One of history’s great debates is whether we will die in fire or ice. The proportion of the populace crying each variety of wolf varies according to the fashion of the time.
Vikings newly introduced to Christianity, taking note of their surroundings, sided with ice. They conceived of hell as a cold place, filled with blue devils.
A few centuries later, Dante wrote his Divine Comedy. Its famous first canticle, “Inferno,” had a very different, much hotter picture of hell.
Fast forward to our time. In the 1970s, ice was the fashion once again. Grant-seeking scientists and credulous journalists warned of imminently fatal global cooling. A new ice age was dawning.
In this decade, fire is all the rage again. Many of those same grant-seeking scientists and credulous journalists have changed their minds. Now global warming will cause catastrophe. And these 690 other things (!).
The particular charges change from generation to generation. But the verdict is always the same: apocalypse. A common thread runs from the Book of Revelations to Nostradamus to Rachel Carson to James Hansen. That threat is imminent doom. As one doomsayer after another is proven wrong, the litany gets quite tiresome.
The Earth has cooled over the last decade; will we die in ice?
But it’s gotten warmer over the last century. Fire, then.
But it’s cooler than it was in the High Medieval period. Ice.
But warmer than during the Dark Ages. Fire.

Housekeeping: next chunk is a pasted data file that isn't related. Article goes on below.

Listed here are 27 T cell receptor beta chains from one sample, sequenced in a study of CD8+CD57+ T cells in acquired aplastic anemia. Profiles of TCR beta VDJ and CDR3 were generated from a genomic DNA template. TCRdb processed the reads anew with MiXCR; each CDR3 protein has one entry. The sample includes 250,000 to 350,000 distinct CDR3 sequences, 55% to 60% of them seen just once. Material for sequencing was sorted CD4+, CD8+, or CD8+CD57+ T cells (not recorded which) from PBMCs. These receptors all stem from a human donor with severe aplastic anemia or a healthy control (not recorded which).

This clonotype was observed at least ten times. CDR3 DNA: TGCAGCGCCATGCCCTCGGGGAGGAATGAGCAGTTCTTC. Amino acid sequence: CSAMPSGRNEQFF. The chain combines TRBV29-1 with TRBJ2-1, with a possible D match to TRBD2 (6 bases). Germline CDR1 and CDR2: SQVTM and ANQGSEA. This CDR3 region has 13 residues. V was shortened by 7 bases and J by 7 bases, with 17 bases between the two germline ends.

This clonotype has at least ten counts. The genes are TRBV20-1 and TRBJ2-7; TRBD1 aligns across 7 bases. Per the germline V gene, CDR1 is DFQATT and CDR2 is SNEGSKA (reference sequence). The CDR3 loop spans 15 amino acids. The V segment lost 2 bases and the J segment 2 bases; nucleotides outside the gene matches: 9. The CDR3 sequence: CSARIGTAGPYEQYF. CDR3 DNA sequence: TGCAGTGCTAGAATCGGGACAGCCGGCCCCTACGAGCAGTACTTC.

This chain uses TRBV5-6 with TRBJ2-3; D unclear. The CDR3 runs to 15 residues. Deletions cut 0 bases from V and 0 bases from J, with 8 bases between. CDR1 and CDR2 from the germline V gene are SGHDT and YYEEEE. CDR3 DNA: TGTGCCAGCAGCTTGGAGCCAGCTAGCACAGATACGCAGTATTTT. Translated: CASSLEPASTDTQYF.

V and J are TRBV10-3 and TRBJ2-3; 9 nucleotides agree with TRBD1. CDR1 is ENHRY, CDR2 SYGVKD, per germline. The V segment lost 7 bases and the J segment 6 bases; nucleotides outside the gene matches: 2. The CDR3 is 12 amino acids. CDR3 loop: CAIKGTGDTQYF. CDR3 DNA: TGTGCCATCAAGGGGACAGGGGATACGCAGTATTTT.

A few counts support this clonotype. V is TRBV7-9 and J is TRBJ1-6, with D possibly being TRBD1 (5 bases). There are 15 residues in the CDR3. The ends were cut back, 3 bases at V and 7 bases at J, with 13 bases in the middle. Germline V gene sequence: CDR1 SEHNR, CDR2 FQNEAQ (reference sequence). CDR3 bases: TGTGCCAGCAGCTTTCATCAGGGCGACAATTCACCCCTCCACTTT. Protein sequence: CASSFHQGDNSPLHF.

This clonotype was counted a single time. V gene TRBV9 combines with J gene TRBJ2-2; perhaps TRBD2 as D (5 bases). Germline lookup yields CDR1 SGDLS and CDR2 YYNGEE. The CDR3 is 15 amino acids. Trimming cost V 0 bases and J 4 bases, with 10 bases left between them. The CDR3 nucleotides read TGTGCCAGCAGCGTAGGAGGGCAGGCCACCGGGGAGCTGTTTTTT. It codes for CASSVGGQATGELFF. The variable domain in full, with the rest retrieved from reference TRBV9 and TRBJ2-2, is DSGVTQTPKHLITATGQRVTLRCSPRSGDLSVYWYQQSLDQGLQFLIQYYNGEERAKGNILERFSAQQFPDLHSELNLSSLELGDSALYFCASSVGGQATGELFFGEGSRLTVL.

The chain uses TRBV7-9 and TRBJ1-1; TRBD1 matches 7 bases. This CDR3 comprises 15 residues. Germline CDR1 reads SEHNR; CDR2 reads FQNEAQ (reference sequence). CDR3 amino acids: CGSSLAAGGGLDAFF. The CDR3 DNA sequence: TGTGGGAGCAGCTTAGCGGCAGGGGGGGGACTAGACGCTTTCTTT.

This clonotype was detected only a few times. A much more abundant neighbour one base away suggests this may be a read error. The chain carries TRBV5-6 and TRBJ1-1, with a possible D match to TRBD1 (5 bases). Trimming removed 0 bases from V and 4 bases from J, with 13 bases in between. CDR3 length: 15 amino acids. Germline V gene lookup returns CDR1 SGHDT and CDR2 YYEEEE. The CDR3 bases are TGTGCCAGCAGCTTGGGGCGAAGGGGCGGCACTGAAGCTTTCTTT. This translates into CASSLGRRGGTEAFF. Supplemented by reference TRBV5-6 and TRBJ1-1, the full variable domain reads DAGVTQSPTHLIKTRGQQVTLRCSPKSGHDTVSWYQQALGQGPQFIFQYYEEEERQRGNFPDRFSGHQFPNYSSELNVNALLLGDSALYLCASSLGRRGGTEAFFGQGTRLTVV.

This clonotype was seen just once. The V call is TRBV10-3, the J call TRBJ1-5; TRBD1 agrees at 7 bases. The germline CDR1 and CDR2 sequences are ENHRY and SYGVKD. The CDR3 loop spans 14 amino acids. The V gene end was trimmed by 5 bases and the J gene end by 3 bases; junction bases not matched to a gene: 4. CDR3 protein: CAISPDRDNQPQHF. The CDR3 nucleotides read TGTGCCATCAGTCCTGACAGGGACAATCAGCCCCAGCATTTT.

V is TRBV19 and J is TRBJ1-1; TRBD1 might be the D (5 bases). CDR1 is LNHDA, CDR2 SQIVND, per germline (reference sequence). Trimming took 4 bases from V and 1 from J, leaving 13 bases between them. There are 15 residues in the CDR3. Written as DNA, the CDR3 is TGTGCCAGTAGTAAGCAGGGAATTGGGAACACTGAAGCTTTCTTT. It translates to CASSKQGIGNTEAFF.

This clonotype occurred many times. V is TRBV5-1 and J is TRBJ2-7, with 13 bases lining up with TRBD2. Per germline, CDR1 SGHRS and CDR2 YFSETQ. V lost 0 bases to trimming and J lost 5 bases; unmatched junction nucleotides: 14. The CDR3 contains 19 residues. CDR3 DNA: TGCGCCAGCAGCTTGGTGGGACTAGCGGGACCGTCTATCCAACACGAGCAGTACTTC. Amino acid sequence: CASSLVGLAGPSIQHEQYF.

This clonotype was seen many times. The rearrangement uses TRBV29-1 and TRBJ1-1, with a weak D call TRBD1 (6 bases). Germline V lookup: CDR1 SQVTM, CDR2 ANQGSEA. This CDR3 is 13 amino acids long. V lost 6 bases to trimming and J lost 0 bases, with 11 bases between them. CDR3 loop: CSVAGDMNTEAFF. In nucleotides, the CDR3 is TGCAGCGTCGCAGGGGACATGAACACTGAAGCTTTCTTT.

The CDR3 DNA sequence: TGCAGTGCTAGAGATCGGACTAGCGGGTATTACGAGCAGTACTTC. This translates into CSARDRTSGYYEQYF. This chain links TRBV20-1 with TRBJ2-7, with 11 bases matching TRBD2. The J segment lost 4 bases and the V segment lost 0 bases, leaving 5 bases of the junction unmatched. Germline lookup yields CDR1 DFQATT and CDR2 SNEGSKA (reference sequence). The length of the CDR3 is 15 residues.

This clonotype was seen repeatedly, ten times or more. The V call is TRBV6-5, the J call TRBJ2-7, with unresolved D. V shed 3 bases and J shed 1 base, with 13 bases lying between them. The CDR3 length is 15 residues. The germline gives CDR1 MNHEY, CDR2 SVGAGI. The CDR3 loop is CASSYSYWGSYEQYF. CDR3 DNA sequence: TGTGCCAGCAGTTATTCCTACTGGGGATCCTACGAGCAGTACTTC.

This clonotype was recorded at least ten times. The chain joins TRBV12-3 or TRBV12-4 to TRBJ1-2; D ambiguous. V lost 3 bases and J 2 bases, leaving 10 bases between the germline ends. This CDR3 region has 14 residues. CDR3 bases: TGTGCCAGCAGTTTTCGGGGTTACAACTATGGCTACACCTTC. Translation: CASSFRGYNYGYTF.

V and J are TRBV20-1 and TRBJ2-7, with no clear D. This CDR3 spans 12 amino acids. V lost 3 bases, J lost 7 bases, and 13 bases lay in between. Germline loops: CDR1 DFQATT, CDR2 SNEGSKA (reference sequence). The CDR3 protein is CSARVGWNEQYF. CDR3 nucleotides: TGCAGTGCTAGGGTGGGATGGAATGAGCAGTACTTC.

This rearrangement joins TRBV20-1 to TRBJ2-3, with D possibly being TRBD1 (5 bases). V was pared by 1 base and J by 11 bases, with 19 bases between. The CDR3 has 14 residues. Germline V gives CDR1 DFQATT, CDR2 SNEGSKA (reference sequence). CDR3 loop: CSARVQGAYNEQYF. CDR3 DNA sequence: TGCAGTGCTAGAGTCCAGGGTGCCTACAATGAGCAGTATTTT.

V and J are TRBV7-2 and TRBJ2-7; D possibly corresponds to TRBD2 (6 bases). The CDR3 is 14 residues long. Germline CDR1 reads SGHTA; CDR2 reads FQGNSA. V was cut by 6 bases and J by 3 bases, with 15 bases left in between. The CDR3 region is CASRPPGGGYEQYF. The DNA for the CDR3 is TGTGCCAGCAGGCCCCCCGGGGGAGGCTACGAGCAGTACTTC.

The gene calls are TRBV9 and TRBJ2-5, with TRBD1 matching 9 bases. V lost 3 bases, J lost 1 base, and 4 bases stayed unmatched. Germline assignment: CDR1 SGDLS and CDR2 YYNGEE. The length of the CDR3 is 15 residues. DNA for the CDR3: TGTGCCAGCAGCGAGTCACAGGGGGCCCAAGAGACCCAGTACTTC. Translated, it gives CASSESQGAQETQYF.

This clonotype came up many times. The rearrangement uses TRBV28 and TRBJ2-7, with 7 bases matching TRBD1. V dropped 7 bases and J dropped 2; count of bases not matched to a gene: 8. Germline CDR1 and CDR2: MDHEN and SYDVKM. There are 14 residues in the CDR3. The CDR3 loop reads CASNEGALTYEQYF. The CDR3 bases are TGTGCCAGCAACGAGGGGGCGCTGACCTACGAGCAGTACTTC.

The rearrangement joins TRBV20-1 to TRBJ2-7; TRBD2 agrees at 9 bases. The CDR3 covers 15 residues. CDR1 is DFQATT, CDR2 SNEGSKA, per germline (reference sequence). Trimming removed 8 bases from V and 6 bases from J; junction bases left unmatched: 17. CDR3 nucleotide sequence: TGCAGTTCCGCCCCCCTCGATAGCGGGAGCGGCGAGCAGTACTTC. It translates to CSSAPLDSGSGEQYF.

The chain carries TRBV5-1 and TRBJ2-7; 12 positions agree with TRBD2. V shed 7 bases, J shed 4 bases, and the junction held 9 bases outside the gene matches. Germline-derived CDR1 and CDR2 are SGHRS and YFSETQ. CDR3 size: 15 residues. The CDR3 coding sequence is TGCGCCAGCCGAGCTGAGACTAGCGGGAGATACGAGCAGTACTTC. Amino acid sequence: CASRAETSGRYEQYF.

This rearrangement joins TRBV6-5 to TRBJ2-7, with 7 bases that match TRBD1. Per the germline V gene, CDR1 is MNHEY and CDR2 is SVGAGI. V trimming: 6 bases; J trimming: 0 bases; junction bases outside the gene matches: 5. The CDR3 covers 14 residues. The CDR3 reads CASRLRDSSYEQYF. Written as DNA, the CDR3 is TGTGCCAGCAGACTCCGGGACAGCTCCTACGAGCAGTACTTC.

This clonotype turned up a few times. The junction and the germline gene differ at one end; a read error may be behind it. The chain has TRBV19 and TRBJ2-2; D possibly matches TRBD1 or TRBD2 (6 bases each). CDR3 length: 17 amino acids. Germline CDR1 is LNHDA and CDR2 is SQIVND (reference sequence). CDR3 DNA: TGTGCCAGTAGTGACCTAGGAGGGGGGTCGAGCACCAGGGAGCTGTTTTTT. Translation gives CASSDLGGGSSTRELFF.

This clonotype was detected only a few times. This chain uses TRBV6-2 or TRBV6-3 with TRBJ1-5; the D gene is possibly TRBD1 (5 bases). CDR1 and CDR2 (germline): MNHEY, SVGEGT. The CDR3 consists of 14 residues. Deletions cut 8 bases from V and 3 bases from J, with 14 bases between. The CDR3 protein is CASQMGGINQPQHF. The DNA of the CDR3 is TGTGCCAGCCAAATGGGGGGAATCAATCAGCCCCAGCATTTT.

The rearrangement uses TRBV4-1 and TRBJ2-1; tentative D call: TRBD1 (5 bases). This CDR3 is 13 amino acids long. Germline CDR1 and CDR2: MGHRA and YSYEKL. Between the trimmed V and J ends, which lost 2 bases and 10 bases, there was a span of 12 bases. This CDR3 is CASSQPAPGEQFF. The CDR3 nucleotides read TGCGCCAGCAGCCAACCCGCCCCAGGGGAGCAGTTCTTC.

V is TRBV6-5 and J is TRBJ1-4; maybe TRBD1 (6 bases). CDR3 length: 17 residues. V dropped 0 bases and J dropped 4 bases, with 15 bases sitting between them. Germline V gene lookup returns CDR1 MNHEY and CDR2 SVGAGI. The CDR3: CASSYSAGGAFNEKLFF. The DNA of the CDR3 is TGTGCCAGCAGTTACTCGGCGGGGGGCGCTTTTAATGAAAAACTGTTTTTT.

And so on.
Global temperatures will continue to change, ebb, and flow, whether or not we emit large amounts of CO2, and whether or not we care. Yet many people view climate change as a horror. It must be stopped at any cost.
There is a reason why global warming alarmists don’t like to use the phrase “global warming.” They prefer “climate change.” The prospect of a world two degrees warmer than the one we live in now isn’t very scary. But the notion of climate change does scare people. Framing it that way has been devastatingly effective in getting publicity and funding. It’s good for business.
Today’s dominant mindset that any climate change at all is bad is puzzling. It implicitly assumes that today’s climate is the best of all possible climates. Maybe that’s true. But maybe it isn’t. The trouble is that few climate activists seem to have had that thought. The idea of change is so scary that nobody has the presence of mind to ask if that’s a problem or not.
I give them the counsel of Marcus Aurelius, who lived during the (rather warm) second century AD: “To be in the process of change is not an evil, any more than to be the product of change is a good.”*
No, change simply is. It is a part of life. Let us observe, adapt, and live in peace with each other and the world that we all call home. I’m not scared. You shouldn’t be, either.
*Meditations, IV.42; trans. Maxwell Staniforth.